Adam Smith explained social order as the product of self-interested decision-making by individuals. He established this as the methodological starting point of modern economics. It is a powerful paradigm, and it has steadily triumphed over rival views. But his conclusion rests on assumptions that are inconsistent with methodological individualism. His disciples cannot prove scientifically that increased wealth is a morally legitimate ideal, or that economic growth benefits the whole society. Smith's analytical tools in Wealth of Nations left no place for morality, which is the basis of social legitimacy. The free market social order is the product of certain legal arrangements, but the legitimacy of these legal arrangements is still debated. There is no religious neutrality when it comes to morals. There is therefore no religious neutrality when it comes to the wealth of nations.


1. John Murray, The Epistle to the Romans, 2 vols. (Grand Rapids, Michigan: Eerdmans, 1959, 1965), II, p. 23.

2. Ibid., II, p. 32.

3. "Every individual necessarily labors to render the annual revenue of the society as great as he can. He generally indeed neither intends to promote the public interest, nor knows how much he is promoting it. He intends only his own gain, and he is in this, as in many other cases, led by an invisible hand to promote an end which was no part of his intention. By pursuing his own interest he frequently promotes that of the society more effectually than when he really intends to promote it." Adam Smith, The Wealth of Nations (New York: Modern Library, [1776]), p. 432.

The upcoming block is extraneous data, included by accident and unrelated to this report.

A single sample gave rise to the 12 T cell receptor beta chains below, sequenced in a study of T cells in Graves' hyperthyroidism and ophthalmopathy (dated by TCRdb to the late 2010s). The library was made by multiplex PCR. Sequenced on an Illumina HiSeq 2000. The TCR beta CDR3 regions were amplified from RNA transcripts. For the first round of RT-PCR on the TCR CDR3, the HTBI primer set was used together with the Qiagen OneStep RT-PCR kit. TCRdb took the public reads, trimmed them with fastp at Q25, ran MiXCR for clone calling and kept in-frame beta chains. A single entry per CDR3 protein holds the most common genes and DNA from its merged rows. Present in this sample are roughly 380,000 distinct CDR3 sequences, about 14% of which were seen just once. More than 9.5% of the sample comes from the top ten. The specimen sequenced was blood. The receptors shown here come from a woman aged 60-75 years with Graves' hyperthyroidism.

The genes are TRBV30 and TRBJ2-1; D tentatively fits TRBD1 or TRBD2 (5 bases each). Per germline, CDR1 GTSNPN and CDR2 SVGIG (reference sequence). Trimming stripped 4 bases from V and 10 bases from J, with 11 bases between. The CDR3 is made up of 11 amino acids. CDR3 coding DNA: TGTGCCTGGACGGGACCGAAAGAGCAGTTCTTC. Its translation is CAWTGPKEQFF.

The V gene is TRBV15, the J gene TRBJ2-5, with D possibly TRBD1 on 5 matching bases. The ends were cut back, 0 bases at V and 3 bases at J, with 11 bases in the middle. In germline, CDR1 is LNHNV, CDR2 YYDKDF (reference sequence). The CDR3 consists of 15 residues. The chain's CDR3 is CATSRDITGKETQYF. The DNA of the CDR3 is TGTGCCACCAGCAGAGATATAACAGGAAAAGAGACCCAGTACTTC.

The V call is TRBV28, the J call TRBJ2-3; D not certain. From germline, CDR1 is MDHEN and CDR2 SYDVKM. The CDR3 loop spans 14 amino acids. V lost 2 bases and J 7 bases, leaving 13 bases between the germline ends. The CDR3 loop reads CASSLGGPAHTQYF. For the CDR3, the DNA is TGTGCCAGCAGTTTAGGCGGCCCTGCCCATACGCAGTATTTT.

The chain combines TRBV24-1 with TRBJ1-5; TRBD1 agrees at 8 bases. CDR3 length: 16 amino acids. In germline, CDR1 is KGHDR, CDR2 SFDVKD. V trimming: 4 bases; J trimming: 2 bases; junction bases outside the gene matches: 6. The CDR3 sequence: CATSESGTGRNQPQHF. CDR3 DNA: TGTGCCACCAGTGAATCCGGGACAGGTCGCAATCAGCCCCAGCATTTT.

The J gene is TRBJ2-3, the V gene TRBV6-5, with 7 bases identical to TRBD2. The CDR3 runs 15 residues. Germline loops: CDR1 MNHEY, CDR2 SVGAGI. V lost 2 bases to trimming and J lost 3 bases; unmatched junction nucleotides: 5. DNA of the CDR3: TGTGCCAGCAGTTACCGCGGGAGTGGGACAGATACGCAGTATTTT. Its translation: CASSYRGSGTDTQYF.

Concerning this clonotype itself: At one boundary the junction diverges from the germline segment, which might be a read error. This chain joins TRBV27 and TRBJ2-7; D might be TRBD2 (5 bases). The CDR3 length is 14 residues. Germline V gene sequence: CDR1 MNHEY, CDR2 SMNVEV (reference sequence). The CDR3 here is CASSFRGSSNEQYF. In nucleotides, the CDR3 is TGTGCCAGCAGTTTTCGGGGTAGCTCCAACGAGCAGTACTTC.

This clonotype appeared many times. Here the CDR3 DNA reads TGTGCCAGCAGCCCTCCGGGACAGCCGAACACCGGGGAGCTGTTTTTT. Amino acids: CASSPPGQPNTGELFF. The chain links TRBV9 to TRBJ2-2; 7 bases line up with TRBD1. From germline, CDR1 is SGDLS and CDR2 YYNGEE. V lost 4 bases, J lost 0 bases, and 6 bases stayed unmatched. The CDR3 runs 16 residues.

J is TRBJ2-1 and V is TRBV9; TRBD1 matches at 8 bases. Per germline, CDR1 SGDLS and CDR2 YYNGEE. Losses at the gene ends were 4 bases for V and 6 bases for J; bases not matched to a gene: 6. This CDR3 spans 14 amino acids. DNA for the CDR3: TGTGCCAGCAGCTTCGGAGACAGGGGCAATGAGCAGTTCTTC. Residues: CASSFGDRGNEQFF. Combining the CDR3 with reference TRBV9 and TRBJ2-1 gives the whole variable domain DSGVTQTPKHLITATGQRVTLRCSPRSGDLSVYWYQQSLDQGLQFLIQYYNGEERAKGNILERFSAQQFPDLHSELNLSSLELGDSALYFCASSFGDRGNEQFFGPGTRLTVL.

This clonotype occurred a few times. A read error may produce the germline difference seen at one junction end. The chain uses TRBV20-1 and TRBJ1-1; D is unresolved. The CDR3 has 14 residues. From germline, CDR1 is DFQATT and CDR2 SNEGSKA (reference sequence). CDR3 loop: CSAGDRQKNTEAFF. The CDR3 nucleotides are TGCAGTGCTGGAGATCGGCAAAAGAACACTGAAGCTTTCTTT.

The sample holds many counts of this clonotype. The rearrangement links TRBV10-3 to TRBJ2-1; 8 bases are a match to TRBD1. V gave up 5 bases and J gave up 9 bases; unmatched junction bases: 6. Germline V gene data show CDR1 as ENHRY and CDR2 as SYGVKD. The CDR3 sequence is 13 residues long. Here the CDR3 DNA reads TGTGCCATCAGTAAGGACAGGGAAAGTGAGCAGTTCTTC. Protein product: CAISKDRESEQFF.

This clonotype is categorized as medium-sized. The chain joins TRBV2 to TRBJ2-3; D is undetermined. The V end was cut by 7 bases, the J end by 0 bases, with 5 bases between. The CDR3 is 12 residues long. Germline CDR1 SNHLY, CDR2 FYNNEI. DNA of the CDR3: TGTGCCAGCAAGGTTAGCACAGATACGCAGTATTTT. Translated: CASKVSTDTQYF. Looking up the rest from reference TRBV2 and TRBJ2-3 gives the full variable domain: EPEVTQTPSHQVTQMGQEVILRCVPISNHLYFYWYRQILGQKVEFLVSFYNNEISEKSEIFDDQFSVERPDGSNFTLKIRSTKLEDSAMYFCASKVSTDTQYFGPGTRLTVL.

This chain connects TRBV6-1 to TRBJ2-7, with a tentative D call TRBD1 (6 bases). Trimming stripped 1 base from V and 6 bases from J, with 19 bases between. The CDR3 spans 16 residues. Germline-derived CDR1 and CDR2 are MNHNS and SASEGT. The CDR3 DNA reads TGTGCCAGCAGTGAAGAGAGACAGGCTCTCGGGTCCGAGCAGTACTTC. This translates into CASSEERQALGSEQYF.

4. Gary North, The Dominion Covenant: Genesis (2nd ed.; Tyler, Texas: Institute for Christian Economics, 1987), Appendix B.

5. Michael J. Denton, Nature's Destiny: How the Laws of Biology Reveal Purpose in the Universe (New York: Free Press, 1998). Denton is Senior Research Fellow in molecular genetics at the University of Otago in New Zealand.

6. Francis Fukuyama, Trust: The Social Virtues and the Creation of Prosperity (New York: Macmillan, 1995).

7. Gary North, Tools of Dominion: The Case Laws of Exodus (Tyler, Texas: Institute for Christian Economics, 1990), Appendix D.

8. Gary North, Treasure and Dominion: An Economic Commentary on Luke, electronic edition (Tyler, Texas: Institute for Christian Economics, 2000).

9. Gary North, Priorities and Dominion: An Economic Commentary on Matthew, electronic edition (Tyler, Texas: Institute for Christian Economics, 2000), ch. 13.

10. "And if a man lie with a beast, he shall surely be put to death: and ye shall slay the beast. And if a woman approach unto any beast, and lie down thereto, thou shalt kill the woman, and the beast: they shall surely be put to death; their blood shall be upon them" (Lev. 20:15-16).

11. Gary North, Crossed Fingers: How the Liberals Captured the Presbyterian Church (Tyler, Texas: Institute for Christian Economics, 1996), ch. 7.